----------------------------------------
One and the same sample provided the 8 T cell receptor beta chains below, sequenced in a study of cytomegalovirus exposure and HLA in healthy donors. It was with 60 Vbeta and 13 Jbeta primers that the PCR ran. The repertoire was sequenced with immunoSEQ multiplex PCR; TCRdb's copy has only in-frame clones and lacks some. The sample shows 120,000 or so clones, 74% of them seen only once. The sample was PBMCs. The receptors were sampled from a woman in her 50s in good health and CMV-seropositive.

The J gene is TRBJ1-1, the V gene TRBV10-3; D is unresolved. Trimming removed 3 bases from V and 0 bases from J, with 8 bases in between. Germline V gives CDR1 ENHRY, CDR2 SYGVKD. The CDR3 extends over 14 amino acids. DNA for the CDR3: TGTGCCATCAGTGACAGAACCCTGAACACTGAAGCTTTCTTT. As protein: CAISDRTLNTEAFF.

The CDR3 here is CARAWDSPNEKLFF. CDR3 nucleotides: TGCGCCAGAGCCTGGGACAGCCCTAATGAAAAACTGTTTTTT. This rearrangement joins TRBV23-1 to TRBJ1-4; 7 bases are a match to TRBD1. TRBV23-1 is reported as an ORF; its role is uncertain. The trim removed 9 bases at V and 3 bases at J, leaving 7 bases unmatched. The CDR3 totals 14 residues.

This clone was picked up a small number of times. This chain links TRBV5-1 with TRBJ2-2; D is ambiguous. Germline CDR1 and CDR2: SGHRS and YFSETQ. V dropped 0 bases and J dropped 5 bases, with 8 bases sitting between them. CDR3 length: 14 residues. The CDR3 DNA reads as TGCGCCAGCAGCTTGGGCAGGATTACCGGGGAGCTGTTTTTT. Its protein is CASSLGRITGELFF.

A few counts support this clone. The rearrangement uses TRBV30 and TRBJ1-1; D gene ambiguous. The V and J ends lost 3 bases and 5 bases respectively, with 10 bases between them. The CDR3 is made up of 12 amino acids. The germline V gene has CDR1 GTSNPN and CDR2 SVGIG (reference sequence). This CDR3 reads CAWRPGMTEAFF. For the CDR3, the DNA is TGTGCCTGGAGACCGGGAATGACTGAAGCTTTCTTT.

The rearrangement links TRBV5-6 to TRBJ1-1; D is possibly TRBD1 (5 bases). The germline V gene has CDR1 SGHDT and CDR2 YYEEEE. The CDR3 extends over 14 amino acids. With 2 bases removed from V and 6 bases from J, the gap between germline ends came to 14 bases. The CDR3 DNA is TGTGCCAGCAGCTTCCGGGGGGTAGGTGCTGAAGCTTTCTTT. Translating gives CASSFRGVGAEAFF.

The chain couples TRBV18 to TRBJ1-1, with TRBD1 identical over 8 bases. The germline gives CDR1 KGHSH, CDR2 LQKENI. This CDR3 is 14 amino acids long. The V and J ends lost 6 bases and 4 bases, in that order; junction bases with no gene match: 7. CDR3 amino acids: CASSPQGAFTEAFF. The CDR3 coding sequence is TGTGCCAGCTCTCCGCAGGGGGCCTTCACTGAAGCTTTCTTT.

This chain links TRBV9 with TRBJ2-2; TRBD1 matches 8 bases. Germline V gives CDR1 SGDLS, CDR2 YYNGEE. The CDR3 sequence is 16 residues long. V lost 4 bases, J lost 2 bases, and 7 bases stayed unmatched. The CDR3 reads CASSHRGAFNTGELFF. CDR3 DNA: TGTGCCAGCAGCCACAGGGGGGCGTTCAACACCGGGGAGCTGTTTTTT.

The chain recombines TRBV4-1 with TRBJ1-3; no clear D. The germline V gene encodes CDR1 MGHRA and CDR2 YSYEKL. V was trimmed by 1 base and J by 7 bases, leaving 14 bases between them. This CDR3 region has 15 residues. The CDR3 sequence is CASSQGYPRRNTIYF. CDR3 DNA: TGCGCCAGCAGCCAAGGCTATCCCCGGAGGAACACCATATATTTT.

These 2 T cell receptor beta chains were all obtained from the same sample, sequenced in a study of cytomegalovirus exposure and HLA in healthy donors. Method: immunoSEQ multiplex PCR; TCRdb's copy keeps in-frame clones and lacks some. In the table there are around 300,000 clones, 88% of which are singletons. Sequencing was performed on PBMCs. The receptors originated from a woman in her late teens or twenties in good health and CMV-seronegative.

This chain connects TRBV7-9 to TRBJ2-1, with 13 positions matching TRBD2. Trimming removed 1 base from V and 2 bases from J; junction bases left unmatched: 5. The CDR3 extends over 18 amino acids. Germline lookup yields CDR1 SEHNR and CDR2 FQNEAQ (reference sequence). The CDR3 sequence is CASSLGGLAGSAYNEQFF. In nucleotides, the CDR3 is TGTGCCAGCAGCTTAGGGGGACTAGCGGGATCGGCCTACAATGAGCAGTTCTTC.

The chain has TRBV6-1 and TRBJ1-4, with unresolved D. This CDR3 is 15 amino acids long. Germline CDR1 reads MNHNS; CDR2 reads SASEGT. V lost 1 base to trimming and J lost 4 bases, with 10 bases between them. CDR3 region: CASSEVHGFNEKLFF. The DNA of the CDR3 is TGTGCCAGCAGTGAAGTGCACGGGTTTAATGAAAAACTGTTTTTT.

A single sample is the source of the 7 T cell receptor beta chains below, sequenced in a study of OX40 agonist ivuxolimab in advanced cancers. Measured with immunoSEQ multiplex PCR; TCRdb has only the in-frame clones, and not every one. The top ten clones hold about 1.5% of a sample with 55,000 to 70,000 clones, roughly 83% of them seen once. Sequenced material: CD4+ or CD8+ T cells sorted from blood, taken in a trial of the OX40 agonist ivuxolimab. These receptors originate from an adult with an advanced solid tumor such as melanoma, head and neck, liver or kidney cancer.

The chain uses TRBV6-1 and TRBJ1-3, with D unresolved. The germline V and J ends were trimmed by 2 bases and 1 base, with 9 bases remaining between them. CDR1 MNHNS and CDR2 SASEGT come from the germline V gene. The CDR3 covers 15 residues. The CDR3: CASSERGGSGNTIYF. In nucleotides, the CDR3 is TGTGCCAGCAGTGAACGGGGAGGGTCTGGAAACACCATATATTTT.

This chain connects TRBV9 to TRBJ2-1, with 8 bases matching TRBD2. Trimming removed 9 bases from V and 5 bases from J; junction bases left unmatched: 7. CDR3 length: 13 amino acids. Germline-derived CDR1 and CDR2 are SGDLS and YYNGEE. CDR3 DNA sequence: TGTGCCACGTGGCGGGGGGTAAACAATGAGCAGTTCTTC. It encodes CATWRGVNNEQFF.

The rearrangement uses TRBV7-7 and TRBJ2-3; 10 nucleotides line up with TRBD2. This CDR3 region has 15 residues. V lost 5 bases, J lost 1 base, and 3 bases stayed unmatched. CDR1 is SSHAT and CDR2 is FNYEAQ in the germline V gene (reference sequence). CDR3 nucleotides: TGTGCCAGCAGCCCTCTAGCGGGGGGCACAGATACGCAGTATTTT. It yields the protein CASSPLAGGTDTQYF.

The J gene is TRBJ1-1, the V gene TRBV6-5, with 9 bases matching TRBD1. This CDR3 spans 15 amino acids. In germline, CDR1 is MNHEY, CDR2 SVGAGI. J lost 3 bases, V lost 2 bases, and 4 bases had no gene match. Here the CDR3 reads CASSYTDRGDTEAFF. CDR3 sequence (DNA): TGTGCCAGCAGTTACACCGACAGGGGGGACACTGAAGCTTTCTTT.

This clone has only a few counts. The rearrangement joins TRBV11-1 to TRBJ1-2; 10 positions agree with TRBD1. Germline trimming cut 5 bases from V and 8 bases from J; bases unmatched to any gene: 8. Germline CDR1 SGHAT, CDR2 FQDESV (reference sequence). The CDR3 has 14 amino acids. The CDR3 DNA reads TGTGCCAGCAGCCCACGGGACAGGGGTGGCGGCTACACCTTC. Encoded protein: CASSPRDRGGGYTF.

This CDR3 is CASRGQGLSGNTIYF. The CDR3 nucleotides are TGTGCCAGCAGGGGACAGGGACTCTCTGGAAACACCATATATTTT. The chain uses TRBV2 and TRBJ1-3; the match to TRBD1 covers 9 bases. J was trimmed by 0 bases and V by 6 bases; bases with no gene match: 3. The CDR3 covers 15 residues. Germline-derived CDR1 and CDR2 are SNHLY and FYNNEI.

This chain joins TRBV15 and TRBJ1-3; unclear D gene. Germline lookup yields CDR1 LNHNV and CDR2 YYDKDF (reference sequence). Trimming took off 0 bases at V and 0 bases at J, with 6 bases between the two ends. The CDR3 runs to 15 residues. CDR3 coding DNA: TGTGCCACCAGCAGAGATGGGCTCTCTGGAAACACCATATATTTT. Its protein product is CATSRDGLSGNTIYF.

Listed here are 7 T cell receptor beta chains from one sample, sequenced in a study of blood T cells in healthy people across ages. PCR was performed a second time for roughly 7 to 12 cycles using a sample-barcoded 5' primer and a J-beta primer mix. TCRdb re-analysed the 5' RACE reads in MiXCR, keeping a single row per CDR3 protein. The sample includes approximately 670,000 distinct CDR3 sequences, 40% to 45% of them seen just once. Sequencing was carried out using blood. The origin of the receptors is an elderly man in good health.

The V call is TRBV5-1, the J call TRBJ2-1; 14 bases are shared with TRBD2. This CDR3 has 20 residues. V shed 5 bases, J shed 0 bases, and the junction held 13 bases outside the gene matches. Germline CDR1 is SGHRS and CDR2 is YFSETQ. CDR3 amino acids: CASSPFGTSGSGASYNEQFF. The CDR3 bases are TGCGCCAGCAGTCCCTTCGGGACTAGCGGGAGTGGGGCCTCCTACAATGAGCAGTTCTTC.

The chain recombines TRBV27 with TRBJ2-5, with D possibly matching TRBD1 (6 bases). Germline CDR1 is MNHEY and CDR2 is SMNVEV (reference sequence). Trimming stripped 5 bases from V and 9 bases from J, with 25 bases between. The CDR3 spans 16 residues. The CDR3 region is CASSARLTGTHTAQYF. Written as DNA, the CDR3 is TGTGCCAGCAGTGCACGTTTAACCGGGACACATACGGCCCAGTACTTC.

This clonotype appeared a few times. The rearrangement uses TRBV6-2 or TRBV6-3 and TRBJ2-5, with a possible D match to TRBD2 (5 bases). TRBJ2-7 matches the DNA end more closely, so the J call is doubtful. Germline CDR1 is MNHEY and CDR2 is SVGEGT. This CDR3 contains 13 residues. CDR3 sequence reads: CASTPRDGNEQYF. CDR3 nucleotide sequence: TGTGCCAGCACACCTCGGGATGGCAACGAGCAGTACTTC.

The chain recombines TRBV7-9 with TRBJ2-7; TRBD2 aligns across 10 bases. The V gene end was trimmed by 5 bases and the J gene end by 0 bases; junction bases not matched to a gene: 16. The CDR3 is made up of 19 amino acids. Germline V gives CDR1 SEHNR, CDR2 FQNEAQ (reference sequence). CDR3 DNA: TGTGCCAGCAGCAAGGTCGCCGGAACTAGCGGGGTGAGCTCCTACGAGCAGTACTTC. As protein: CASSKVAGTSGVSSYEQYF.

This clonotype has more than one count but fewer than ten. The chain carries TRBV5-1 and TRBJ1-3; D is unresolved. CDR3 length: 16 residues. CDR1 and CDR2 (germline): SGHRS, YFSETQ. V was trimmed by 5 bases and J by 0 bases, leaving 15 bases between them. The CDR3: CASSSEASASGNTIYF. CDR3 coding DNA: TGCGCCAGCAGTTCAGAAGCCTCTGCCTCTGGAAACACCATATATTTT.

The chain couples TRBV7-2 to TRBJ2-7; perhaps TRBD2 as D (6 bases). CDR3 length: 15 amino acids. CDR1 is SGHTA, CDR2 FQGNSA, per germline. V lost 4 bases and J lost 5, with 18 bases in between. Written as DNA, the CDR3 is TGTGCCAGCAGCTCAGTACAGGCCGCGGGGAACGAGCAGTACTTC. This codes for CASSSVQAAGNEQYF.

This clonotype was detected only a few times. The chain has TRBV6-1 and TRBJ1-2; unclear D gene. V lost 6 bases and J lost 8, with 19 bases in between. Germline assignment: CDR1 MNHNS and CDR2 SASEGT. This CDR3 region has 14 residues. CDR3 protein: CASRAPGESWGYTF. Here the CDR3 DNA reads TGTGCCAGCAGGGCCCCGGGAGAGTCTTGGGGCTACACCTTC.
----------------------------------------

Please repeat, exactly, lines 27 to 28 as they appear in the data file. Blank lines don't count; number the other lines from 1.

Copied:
The chain couples TRBV7-2 to TRBJ2-7; perhaps TRBD2 as D (6 bases). CDR3 length: 15 amino acids. CDR1 is SGHTA, CDR2 FQGNSA, per germline. V lost 4 bases and J lost 5, with 18 bases in between. Written as DNA, the CDR3 is TGTGCCAGCAGCTCAGTACAGGCCGCGGGGAACGAGCAGTACTTC. This codes for CASSSVQAAGNEQYF.

This clonotype was detected only a few times. The chain has TRBV6-1 and TRBJ1-2; unclear D gene. V lost 6 bases and J lost 8, with 19 bases in between. Germline assignment: CDR1 MNHNS and CDR2 SASEGT. This CDR3 region has 14 residues. CDR3 protein: CASRAPGESWGYTF. Here the CDR3 DNA reads TGTGCCAGCAGGGCCCCGGGAGAGTCTTGGGGCTACACCTTC.